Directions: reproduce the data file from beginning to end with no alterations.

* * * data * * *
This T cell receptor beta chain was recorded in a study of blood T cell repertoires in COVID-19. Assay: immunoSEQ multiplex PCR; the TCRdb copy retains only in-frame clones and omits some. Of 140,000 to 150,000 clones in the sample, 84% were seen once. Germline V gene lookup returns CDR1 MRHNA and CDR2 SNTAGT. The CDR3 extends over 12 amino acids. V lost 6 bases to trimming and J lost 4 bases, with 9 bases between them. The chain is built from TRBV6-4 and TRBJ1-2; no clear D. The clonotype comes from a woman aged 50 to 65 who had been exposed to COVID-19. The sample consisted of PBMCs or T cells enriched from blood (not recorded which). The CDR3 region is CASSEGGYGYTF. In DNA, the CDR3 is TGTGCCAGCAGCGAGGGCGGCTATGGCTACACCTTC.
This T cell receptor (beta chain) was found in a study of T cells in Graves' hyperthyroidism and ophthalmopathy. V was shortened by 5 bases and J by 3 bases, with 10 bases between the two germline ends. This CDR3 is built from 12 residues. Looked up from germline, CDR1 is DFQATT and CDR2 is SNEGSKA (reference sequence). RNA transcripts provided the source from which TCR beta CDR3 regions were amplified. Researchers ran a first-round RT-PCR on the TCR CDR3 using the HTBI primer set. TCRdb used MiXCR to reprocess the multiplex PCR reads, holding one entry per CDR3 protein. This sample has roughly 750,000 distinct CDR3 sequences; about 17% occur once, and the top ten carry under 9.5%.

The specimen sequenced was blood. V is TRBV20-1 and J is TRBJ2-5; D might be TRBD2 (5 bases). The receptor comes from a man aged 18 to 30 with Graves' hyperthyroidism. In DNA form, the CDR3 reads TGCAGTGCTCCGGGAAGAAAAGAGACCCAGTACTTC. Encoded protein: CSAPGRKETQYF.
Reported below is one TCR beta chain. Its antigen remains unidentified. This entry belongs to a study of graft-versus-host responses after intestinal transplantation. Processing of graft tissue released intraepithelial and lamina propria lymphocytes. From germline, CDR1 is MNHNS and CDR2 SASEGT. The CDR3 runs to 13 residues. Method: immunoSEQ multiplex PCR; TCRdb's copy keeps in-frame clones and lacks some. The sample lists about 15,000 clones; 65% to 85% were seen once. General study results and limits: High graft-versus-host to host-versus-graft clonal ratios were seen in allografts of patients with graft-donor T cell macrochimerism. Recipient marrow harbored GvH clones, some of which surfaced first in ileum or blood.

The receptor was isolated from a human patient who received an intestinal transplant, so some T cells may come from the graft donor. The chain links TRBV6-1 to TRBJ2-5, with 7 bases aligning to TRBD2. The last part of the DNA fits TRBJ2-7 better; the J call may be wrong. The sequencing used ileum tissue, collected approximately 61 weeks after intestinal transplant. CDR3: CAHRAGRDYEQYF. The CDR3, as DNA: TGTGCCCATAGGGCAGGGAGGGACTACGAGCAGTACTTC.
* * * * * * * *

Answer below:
This T cell receptor beta chain was recorded in a study of blood T cell repertoires in COVID-19. Assay: immunoSEQ multiplex PCR; the TCRdb copy retains only in-frame clones and omits some. Of 140,000 to 150,000 clones in the sample, 84% were seen once. Germline V gene lookup returns CDR1 MRHNA and CDR2 SNTAGT. The CDR3 extends over 12 amino acids. V lost 6 bases to trimming and J lost 4 bases, with 9 bases between them. The chain is built from TRBV6-4 and TRBJ1-2; no clear D. The clonotype comes from a woman aged 50 to 65 who had been exposed to COVID-19. The sample consisted of PBMCs or T cells enriched from blood (not recorded which). The CDR3 region is CASSEGGYGYTF. In DNA, the CDR3 is TGTGCCAGCAGCGAGGGCGGCTATGGCTACACCTTC.
This T cell receptor (beta chain) was found in a study of T cells in Graves' hyperthyroidism and ophthalmopathy. V was shortened by 5 bases and J by 3 bases, with 10 bases between the two germline ends. This CDR3 is built from 12 residues. Looked up from germline, CDR1 is DFQATT and CDR2 is SNEGSKA (reference sequence). RNA transcripts provided the source from which TCR beta CDR3 regions were amplified. Researchers ran a first-round RT-PCR on the TCR CDR3 using the HTBI primer set. TCRdb used MiXCR to reprocess the multiplex PCR reads, holding one entry per CDR3 protein. This sample has roughly 750,000 distinct CDR3 sequences; about 17% occur once, and the top ten carry under 9.5%.

The specimen sequenced was blood. V is TRBV20-1 and J is TRBJ2-5; D might be TRBD2 (5 bases). The receptor comes from a man aged 18 to 30 with Graves' hyperthyroidism. In DNA form, the CDR3 reads TGCAGTGCTCCGGGAAGAAAAGAGACCCAGTACTTC. Encoded protein: CSAPGRKETQYF.
Reported below is one TCR beta chain. Its antigen remains unidentified. This entry belongs to a study of graft-versus-host responses after intestinal transplantation. Processing of graft tissue released intraepithelial and lamina propria lymphocytes. From germline, CDR1 is MNHNS and CDR2 SASEGT. The CDR3 runs to 13 residues. Method: immunoSEQ multiplex PCR; TCRdb's copy keeps in-frame clones and lacks some. The sample lists about 15,000 clones; 65% to 85% were seen once. General study results and limits: High graft-versus-host to host-versus-graft clonal ratios were seen in allografts of patients with graft-donor T cell macrochimerism. Recipient marrow harbored GvH clones, some of which surfaced first in ileum or blood.

The receptor was isolated from a human patient who received an intestinal transplant, so some T cells may come from the graft donor. The chain links TRBV6-1 to TRBJ2-5, with 7 bases aligning to TRBD2. The last part of the DNA fits TRBJ2-7 better; the J call may be wrong. The sequencing used ileum tissue, collected approximately 61 weeks after intestinal transplant. CDR3: CAHRAGRDYEQYF. The CDR3, as DNA: TGTGCCCATAGGGCAGGGAGGGACTACGAGCAGTACTTC.